A cavalcade is a procession of people on horseback, as well as “a formal, pompous march of horsemen by way of parade.” The word is an old one, from the 1590s, and comes from the Italian cavalcare, “to ride on horseback.”

In the early 20th century, -cade came to be known as a suffix meaning “procession” or “display, and gave rise to words such as motorcade, autocade, and aquacade.

charivari

“The popping of revolvers, the clanging of cow bells, the clash of tin boilers–all that medley of discord which lends volume to the horror known as a charivari–tore to shreds the harmony of the night.”

William MacLeod Raine, A Man Four-Square, 1909

A charivari is pretty much just like a callithump, that is “a mock serenade of discordant noises, made with kettles, tin horns, etc., designed to annoy and insult” newlywed couples busybody neighbors don’t approve of, such as “an older widower and much younger woman, or the too early remarriage by a widow or widower.”

Charivari, which literally means “rough music,” is older than callithump by about a hundred years. While French in origin, charivari ultimately comes from the Greek karebaria, meaning “headache.” An alteration is shivaree, which originated in the U.S. in 1843.

fanfaron

“Calling him an old blower and bloat, a gas-bag and fanfaron, a Gascon and a carajo, alma miserabile, and a pudding-head…and a darned old hoffmagander…the divil’s blissing an him!”

Chronicles of Secessia,” Continental Monthly, Vol. I. February, 1862, No. II.

A fanfaron is a bully or boaster, as well as a noisy or ostentatious parade. The Online Etymology Dictionary says fanfaron came from French into English in the 1670s, and like the word fanfare, comes from the French fanfarer, “blow a fanfare,” which may be borrowed from the Arabic farfar, “chatter.”

junkanoo

“At a time when Junkanoo is fighting for its survival, we believe that to limit the exposure of Junkanoo to potential spectators, and indeed the world, in this manner is counter-productive.”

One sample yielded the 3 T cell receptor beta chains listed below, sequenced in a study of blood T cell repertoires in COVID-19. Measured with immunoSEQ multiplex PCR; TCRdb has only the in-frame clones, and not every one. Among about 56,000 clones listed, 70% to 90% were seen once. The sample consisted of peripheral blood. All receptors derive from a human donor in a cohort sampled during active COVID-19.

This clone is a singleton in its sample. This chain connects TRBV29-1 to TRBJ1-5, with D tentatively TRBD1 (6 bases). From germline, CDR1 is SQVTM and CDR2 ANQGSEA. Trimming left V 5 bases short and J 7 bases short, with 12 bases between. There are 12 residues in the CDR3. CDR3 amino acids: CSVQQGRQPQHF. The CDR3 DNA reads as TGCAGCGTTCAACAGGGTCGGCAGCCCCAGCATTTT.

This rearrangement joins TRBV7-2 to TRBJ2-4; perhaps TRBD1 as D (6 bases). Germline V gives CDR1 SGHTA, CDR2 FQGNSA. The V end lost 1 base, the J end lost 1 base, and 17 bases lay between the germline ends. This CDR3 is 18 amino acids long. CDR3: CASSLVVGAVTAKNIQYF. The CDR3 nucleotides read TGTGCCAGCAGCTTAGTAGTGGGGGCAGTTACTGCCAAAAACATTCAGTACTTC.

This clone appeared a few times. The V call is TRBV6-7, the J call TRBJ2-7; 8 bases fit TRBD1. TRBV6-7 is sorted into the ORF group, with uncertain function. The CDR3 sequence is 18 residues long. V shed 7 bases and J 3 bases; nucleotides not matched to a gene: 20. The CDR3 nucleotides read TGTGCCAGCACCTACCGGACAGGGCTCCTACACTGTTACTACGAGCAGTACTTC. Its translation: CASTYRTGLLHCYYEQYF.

Rashad Rolle, “Junkanoo Cut to a Single Lap,” Tribune242, December 31, 2014

A junkanoo is a parade commonly held in the Bahamas on Boxing Day and New Year’s Day.

The word and practice might be based on John Canoe, which, says the Oxford English Dictionary (OED), stems from the West Indies and refers to “the chief dancer, or one of several dancers, in a Christmas celebration”; any masks or structures worn by the dancer; or the celebration itself.

John Canoe first appears in English in 1774: “The masquerader..dances at every door, bellowing out John Connú!”

krewe

“Each parade is run by a krewe, a volunteer group whose membership dues make the parade happen.”

Kenny Klein, “Krewe Of Muses: Mardi Gras Parades Explained!” The Huffington Post, May 3, 2015

A krewe is “any of several groups with hereditary membership whose members organize and participate as costumed paraders in the annual Mardi Gras carnival.”

The word, an alternation of crew, comes from the Mistick Krewe of Comus, the first of such groups, which was established in 1857. (Mistick is an alteration of mystic while Comus is the Greek god of festivity.) Other such “krewes” formed shortly afterwards, including the the Krewe of Rex, the Knights of Momus, and the Krewe of Proteus.

The first known use of krewe to refer to this type of group in general was in 1936, says Merriam-Webster.

Mummers Parade